The Washington Redskins are the latest target of South Park, the animated adult comedy now in its 18th season on Comedy Central. Team owner Dan Snyder is spoofed in the commercial, which aired Sunday night in the DC television market during the Washington-Philadelphia Eagles game. Snyder has defended the team’s name as meaning “honor, respect”.
Eric Cartman, a main character and potty-mouthed fourth grade friend to Kyle, Stan and Kenny, often serves as a South Park villain. The commercial shows Cartman running a business using the Washington Redskins name with a sign that says “corporate headquarters” taped to a desk. In the cartoon, team owner Dan Snyder demands that Cartman, “in the name of decency,” stop using the team’s name, adding that it was “offensive” and “derogatory” to use the name for his own business.
“I have total respect for you,” Cartman says with a fake grin. “When I named my company Washington Redskins it was out of deep appreciation for your team and your people.”
South Park’s spoof comes after months of controversy over the continued use of the Washington Redskins name, which team owner Dan Snyder has refused to change. The United States Patent and Trademark Office canceled the team’s trademark in June 2014, saying that it is “disparaging to Native Americans”.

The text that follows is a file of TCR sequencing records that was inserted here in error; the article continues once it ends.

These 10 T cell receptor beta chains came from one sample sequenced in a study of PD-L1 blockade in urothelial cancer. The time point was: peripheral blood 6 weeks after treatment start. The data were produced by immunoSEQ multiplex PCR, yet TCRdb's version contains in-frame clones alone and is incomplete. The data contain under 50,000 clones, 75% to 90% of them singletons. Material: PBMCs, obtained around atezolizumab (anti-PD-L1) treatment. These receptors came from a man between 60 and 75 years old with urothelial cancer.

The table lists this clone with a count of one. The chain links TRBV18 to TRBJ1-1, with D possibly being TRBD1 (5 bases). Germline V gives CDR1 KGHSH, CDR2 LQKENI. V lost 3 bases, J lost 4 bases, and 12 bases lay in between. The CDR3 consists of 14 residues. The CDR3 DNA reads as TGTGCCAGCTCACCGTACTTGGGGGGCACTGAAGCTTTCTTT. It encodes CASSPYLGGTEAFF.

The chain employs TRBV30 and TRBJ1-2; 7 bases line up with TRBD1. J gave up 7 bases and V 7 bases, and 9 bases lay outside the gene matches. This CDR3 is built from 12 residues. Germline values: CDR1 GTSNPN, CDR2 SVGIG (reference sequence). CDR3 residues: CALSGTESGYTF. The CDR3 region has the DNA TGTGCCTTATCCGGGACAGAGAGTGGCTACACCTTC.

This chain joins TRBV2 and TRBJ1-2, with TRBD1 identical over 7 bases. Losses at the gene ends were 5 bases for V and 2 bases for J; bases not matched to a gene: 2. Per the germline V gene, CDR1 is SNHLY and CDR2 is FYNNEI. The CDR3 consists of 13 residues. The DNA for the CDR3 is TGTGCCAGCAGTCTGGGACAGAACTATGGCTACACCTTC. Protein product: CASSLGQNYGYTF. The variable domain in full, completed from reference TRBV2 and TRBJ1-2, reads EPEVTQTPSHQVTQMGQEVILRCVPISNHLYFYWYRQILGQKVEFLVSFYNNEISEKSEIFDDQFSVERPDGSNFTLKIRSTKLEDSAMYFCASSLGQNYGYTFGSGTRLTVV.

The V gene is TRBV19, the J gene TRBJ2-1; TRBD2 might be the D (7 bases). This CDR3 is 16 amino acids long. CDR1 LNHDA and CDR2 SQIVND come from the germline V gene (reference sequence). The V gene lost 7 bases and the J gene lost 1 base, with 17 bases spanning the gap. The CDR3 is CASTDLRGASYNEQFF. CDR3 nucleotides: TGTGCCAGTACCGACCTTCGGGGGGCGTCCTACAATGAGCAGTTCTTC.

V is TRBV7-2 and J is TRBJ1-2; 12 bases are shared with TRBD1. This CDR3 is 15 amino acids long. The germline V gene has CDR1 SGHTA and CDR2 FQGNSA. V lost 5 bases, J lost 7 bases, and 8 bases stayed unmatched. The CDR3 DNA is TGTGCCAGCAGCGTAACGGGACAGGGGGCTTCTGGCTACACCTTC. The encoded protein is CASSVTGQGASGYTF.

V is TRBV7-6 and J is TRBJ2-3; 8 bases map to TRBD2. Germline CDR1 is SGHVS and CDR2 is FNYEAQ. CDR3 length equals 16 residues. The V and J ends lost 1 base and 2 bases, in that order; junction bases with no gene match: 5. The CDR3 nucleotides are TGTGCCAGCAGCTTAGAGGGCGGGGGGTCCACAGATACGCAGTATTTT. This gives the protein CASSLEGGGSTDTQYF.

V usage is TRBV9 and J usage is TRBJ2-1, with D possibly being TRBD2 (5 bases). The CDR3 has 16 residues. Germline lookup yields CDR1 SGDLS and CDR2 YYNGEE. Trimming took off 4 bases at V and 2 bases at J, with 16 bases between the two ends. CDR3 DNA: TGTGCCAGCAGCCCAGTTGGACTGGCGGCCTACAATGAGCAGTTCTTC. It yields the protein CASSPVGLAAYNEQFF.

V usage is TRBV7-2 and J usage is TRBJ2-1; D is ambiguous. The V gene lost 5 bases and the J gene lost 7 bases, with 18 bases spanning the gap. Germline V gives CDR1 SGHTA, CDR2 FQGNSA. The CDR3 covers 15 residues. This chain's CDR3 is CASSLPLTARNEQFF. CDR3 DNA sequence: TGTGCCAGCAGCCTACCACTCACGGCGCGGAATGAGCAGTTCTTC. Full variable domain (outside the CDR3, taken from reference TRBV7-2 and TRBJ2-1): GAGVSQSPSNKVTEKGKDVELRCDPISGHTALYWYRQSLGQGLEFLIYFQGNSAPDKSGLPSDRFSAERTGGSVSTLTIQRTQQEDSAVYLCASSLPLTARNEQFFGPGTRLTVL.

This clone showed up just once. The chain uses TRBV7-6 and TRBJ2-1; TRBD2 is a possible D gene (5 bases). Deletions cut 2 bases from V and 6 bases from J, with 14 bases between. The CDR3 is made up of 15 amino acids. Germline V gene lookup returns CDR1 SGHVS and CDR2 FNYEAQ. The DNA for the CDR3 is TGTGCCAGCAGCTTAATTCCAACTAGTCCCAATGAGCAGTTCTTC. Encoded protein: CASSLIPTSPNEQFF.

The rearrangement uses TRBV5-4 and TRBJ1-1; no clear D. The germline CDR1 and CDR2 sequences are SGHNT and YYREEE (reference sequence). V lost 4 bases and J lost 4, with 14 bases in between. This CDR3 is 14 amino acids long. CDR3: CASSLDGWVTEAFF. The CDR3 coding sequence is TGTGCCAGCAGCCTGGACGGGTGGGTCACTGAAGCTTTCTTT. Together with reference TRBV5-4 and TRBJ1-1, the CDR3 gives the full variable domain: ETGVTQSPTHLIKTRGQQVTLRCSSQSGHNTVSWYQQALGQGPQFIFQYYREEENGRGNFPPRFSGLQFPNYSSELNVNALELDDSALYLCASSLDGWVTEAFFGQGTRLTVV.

“A Redskin is a football player,” Snyder told ESPN. “Redskin is our fans. The Washington Redskin fanbase represents honor, represents respect, represents pride, hopefully winning… um, um… and it’s a positive.”
“We sing ‘Hail to the Redskins.’ We don’t say hurt anybody. We say ‘Hail to the Redskins. Braves on the warpath. Fight for old D.C.’ We only sing it when we score touchdowns. That’s the problem because last season we didn’t sing it quite enough as we would’ve liked to,” Snyder added with a joke.
Snyder has dug in his heels on the issue, saying in 2013 that the team would “never” change its name.